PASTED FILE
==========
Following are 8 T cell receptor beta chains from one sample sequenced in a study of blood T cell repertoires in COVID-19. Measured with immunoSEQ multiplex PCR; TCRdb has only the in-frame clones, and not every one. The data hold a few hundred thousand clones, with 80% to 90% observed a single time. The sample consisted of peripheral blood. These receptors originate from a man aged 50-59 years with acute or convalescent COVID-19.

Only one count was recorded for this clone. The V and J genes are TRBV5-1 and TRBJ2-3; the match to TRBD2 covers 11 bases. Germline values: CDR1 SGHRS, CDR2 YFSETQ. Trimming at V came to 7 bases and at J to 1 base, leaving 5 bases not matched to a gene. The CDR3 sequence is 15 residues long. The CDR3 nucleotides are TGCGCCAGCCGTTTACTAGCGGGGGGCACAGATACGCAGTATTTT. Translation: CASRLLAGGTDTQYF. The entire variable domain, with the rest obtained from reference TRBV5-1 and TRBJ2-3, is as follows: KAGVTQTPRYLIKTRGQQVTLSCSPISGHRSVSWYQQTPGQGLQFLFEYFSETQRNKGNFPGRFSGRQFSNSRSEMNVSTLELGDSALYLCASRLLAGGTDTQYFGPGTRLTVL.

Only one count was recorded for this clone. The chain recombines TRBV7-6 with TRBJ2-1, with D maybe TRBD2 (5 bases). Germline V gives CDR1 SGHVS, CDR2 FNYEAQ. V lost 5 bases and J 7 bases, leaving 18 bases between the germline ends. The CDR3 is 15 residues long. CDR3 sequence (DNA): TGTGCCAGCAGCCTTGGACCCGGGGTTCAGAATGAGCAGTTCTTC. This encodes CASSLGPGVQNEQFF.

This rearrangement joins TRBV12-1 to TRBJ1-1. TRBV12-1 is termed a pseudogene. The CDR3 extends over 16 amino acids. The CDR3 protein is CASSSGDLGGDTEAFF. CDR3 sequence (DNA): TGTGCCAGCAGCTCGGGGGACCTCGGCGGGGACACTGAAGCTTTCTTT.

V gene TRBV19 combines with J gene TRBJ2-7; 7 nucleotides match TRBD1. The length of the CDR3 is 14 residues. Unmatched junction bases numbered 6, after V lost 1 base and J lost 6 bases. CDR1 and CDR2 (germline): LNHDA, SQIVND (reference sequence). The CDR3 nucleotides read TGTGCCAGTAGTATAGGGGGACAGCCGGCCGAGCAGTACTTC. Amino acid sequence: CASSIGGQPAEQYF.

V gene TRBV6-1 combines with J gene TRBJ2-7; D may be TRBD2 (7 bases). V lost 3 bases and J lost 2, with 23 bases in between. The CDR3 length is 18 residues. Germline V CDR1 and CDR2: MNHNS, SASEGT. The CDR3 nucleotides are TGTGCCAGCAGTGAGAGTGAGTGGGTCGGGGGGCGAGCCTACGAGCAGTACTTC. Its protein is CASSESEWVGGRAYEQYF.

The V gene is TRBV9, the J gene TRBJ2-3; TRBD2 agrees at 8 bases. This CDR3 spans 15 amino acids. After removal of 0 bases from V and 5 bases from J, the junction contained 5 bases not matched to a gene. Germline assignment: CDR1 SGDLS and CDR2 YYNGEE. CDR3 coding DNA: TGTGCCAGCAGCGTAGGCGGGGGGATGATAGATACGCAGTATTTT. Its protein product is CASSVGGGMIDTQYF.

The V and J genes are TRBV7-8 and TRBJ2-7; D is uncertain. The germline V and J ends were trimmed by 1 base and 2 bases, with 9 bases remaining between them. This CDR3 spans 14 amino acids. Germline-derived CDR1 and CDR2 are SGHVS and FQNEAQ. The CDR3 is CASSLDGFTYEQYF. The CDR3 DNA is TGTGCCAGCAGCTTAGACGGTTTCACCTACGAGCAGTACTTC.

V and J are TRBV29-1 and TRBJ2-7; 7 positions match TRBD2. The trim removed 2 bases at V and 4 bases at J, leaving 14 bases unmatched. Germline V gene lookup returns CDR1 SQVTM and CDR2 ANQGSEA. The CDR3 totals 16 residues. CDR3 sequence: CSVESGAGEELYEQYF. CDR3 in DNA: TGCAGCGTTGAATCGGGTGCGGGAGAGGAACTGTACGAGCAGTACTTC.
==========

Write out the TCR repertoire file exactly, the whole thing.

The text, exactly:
Following are 8 T cell receptor beta chains from one sample sequenced in a study of blood T cell repertoires in COVID-19. Measured with immunoSEQ multiplex PCR; TCRdb has only the in-frame clones, and not every one. The data hold a few hundred thousand clones, with 80% to 90% observed a single time. The sample consisted of peripheral blood. These receptors originate from a man aged 50-59 years with acute or convalescent COVID-19.

Only one count was recorded for this clone. The V and J genes are TRBV5-1 and TRBJ2-3; the match to TRBD2 covers 11 bases. Germline values: CDR1 SGHRS, CDR2 YFSETQ. Trimming at V came to 7 bases and at J to 1 base, leaving 5 bases not matched to a gene. The CDR3 sequence is 15 residues long. The CDR3 nucleotides are TGCGCCAGCCGTTTACTAGCGGGGGGCACAGATACGCAGTATTTT. Translation: CASRLLAGGTDTQYF. The entire variable domain, with the rest obtained from reference TRBV5-1 and TRBJ2-3, is as follows: KAGVTQTPRYLIKTRGQQVTLSCSPISGHRSVSWYQQTPGQGLQFLFEYFSETQRNKGNFPGRFSGRQFSNSRSEMNVSTLELGDSALYLCASRLLAGGTDTQYFGPGTRLTVL.

Only one count was recorded for this clone. The chain recombines TRBV7-6 with TRBJ2-1, with D maybe TRBD2 (5 bases). Germline V gives CDR1 SGHVS, CDR2 FNYEAQ. V lost 5 bases and J 7 bases, leaving 18 bases between the germline ends. The CDR3 is 15 residues long. CDR3 sequence (DNA): TGTGCCAGCAGCCTTGGACCCGGGGTTCAGAATGAGCAGTTCTTC. This encodes CASSLGPGVQNEQFF.

This rearrangement joins TRBV12-1 to TRBJ1-1. TRBV12-1 is termed a pseudogene. The CDR3 extends over 16 amino acids. The CDR3 protein is CASSSGDLGGDTEAFF. CDR3 sequence (DNA): TGTGCCAGCAGCTCGGGGGACCTCGGCGGGGACACTGAAGCTTTCTTT.

V gene TRBV19 combines with J gene TRBJ2-7; 7 nucleotides match TRBD1. The length of the CDR3 is 14 residues. Unmatched junction bases numbered 6, after V lost 1 base and J lost 6 bases. CDR1 and CDR2 (germline): LNHDA, SQIVND (reference sequence). The CDR3 nucleotides read TGTGCCAGTAGTATAGGGGGACAGCCGGCCGAGCAGTACTTC. Amino acid sequence: CASSIGGQPAEQYF.

V gene TRBV6-1 combines with J gene TRBJ2-7; D may be TRBD2 (7 bases). V lost 3 bases and J lost 2, with 23 bases in between. The CDR3 length is 18 residues. Germline V CDR1 and CDR2: MNHNS, SASEGT. The CDR3 nucleotides are TGTGCCAGCAGTGAGAGTGAGTGGGTCGGGGGGCGAGCCTACGAGCAGTACTTC. Its protein is CASSESEWVGGRAYEQYF.

The V gene is TRBV9, the J gene TRBJ2-3; TRBD2 agrees at 8 bases. This CDR3 spans 15 amino acids. After removal of 0 bases from V and 5 bases from J, the junction contained 5 bases not matched to a gene. Germline assignment: CDR1 SGDLS and CDR2 YYNGEE. CDR3 coding DNA: TGTGCCAGCAGCGTAGGCGGGGGGATGATAGATACGCAGTATTTT. Its protein product is CASSVGGGMIDTQYF.

The V and J genes are TRBV7-8 and TRBJ2-7; D is uncertain. The germline V and J ends were trimmed by 1 base and 2 bases, with 9 bases remaining between them. This CDR3 spans 14 amino acids. Germline-derived CDR1 and CDR2 are SGHVS and FQNEAQ. The CDR3 is CASSLDGFTYEQYF. The CDR3 DNA is TGTGCCAGCAGCTTAGACGGTTTCACCTACGAGCAGTACTTC.

V and J are TRBV29-1 and TRBJ2-7; 7 positions match TRBD2. The trim removed 2 bases at V and 4 bases at J, leaving 14 bases unmatched. Germline V gene lookup returns CDR1 SQVTM and CDR2 ANQGSEA. The CDR3 totals 16 residues. CDR3 sequence: CSVESGAGEELYEQYF. CDR3 in DNA: TGCAGCGTTGAATCGGGTGCGGGAGAGGAACTGTACGAGCAGTACTTC.